Delhi Government Moves Top Court Against Judgement Quashing Minimum Wages

The Delhi High Court had quashed two notifications, issued by the Delhi Government, relating to revision of minimum wages for all classes of workmen.

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Delhi Government Moves Top Court Against Judgement Quashing Minimum Wages

Top Court was moved against a judgement quashing a notification on the Minimum Wages Advisory Committee.

New Delhi: 

The Delhi government on Thursday moved the Supreme Court against the High Court judgement quashing a notification on the Minimum Wages Advisory Committee and another on enhancement of minimum wages in the capital.

In its petition, the Delhi government says the committee formed by it was "broadbased" which included representatives from ASSOCHAM (Associated Chambers of Commerce and Industry of India), FICCI (Federation of Indian Chambers of Commerce and Industry), PHD Chamber of Commerce and other organisations.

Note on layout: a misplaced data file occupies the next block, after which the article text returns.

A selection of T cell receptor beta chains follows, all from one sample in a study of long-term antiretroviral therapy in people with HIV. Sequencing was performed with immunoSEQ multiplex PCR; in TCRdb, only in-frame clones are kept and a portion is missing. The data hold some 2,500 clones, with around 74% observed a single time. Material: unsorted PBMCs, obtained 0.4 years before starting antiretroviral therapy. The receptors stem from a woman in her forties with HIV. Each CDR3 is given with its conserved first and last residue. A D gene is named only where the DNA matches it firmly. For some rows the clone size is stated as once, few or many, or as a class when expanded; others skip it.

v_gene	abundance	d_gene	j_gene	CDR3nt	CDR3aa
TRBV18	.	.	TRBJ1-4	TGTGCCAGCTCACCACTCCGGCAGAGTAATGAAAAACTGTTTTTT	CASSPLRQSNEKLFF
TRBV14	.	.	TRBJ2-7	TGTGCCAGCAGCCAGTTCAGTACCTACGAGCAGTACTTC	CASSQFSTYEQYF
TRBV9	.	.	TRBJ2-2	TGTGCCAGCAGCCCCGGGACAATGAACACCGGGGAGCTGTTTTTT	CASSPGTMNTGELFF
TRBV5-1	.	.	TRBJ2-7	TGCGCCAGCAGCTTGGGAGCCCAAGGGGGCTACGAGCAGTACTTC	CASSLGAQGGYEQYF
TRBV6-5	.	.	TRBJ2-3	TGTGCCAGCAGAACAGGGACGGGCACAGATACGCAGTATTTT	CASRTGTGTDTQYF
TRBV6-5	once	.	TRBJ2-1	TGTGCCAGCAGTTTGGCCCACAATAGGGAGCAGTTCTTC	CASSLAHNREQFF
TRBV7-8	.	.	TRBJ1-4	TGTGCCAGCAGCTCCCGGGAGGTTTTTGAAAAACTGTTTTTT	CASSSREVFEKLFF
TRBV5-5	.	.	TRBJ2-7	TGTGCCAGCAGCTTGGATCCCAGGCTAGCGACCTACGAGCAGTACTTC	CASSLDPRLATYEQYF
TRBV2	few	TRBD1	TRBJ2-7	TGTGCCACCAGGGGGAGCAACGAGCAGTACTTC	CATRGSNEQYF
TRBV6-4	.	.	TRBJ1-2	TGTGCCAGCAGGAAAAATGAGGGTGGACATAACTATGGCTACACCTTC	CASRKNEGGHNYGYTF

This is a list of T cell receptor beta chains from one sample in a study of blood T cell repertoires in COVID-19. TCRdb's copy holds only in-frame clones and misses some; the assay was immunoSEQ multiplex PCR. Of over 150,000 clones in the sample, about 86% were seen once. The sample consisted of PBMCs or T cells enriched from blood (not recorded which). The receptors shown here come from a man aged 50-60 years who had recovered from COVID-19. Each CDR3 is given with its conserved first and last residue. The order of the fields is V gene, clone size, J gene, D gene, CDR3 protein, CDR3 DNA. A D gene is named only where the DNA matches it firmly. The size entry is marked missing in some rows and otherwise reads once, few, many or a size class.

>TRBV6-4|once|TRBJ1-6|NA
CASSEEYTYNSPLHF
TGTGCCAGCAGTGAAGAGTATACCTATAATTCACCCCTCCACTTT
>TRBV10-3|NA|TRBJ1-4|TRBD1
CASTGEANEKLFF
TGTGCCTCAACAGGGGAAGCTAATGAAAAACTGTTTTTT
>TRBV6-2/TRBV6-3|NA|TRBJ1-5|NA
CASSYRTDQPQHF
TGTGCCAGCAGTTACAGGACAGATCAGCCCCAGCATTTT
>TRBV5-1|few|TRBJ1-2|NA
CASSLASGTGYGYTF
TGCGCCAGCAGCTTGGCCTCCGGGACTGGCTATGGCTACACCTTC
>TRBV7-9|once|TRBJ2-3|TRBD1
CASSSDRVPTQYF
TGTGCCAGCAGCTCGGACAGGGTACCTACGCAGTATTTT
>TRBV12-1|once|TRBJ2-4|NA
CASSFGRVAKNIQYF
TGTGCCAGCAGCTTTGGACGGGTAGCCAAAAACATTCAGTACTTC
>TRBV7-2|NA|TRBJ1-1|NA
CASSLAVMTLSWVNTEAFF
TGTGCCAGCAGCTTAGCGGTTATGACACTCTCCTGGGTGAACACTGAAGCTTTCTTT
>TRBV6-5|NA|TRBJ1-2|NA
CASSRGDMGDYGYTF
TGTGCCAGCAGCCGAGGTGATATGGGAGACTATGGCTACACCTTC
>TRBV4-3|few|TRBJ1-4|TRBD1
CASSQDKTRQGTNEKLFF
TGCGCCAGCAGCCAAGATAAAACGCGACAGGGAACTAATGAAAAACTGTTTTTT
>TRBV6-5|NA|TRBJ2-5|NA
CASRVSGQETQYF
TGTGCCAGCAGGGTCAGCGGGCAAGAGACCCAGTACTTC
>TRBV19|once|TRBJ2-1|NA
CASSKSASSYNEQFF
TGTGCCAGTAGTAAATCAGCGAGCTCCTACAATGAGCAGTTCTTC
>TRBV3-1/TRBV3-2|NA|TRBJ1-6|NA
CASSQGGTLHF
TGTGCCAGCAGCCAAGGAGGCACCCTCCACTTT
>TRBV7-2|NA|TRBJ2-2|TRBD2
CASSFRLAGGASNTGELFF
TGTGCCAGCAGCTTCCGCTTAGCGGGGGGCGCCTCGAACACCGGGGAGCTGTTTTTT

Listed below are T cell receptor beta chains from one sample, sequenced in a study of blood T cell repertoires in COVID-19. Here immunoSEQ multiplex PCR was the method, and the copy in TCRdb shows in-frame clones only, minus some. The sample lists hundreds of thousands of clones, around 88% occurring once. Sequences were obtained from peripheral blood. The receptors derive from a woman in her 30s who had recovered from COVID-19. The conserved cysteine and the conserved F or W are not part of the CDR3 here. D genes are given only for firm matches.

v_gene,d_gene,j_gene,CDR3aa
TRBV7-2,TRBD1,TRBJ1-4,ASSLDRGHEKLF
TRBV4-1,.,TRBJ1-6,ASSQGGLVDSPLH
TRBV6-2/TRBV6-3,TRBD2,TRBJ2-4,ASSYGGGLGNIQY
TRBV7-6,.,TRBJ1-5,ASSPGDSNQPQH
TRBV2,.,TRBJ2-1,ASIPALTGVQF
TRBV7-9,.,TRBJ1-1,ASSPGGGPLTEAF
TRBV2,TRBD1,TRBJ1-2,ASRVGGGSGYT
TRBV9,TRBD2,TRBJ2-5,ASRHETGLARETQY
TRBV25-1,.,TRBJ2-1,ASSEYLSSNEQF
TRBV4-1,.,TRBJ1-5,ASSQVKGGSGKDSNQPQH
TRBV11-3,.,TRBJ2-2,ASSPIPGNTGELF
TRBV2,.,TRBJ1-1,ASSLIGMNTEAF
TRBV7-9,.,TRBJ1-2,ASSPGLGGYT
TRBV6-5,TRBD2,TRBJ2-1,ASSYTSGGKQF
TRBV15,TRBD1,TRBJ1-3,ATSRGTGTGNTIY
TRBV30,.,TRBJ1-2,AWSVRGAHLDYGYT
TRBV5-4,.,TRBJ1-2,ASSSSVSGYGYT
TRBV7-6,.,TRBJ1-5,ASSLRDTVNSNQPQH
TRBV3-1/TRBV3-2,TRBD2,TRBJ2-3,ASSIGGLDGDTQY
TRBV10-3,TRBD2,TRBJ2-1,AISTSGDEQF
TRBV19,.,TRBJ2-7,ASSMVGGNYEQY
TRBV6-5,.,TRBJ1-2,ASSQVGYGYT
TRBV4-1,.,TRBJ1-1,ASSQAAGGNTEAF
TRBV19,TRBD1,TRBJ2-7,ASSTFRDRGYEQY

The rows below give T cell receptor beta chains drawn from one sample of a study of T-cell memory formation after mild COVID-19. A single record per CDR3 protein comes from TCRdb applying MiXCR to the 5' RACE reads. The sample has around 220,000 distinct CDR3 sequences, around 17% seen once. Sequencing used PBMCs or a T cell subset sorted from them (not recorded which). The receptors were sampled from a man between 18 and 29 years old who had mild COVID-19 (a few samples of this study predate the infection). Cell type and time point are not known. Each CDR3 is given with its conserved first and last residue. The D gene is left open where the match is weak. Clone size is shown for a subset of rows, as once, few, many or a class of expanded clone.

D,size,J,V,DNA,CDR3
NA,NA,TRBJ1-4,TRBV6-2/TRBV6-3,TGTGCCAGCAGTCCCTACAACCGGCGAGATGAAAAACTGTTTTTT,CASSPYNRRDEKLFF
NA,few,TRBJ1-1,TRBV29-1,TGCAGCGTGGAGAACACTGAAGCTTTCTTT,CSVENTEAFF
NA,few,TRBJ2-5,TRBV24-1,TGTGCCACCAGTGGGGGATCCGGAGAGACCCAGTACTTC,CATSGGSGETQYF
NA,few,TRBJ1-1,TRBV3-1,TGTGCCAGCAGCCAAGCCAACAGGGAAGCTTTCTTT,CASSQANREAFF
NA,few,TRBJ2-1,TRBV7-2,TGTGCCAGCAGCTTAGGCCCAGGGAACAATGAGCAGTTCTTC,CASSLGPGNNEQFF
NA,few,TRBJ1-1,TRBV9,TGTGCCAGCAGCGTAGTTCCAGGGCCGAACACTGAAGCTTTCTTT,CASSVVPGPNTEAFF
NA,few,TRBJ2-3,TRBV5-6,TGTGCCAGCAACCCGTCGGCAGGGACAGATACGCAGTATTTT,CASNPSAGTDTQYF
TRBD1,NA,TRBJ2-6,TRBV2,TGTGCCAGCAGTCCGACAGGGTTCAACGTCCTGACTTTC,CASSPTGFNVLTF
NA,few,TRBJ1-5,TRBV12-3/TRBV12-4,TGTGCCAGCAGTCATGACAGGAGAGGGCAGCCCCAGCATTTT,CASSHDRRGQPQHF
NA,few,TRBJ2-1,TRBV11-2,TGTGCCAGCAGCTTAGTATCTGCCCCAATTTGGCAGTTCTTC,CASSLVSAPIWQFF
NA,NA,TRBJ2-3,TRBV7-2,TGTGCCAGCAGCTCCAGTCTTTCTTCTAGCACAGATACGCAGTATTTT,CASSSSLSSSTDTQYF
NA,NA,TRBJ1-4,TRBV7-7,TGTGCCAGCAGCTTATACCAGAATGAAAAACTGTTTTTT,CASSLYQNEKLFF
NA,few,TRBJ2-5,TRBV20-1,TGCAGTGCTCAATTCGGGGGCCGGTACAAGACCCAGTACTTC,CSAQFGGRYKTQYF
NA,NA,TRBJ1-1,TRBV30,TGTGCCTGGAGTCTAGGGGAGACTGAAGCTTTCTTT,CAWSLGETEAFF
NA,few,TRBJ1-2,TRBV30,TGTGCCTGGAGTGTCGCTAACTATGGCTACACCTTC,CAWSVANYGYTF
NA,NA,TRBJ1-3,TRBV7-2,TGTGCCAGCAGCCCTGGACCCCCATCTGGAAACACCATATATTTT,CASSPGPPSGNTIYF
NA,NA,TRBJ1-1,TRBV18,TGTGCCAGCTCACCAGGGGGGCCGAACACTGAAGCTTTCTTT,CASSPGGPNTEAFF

"All these have a vast network with members from manufacturers, factory owners and entrepreneurs not only in Delhi but at all-India level," the Office of the Labour and Employment Minister Gopal Rai said in a statement. 

Mr Rai's office filed a Special Leave Petition (SLP) in the Supreme Court on Wednesday through its advocate on record Chirag M Shroof. 

"It has also engaged two senior counsels, Dushyant Dave and CU Singh, to defend the case with reference to the order of the High court," the statement said. 

In the SLP, Mr Rai's office said, the Delhi government has raised the issue that High Court has not commented anything adverse for the application of formula for wage calculation i.e. kilocalorie intake per day required for a worker to perform moderate activity, prices of food, clothing, housing, light and fuel and education, including social functions and other family commitments.

The Delhi High Court on August 4 had quashed two notifications, issued last year by the Delhi Government, relating to revision of minimum wages for all classes of workmen in all scheduled employments by calling it "completely flawed" and "a decision taken in a hurry".

Meanwhile, Mr Rai had argued that the scheme would have increased the minimum wages of an unskilled worker from a mere Rs 9,500 a month to Rs 13,800. 
 

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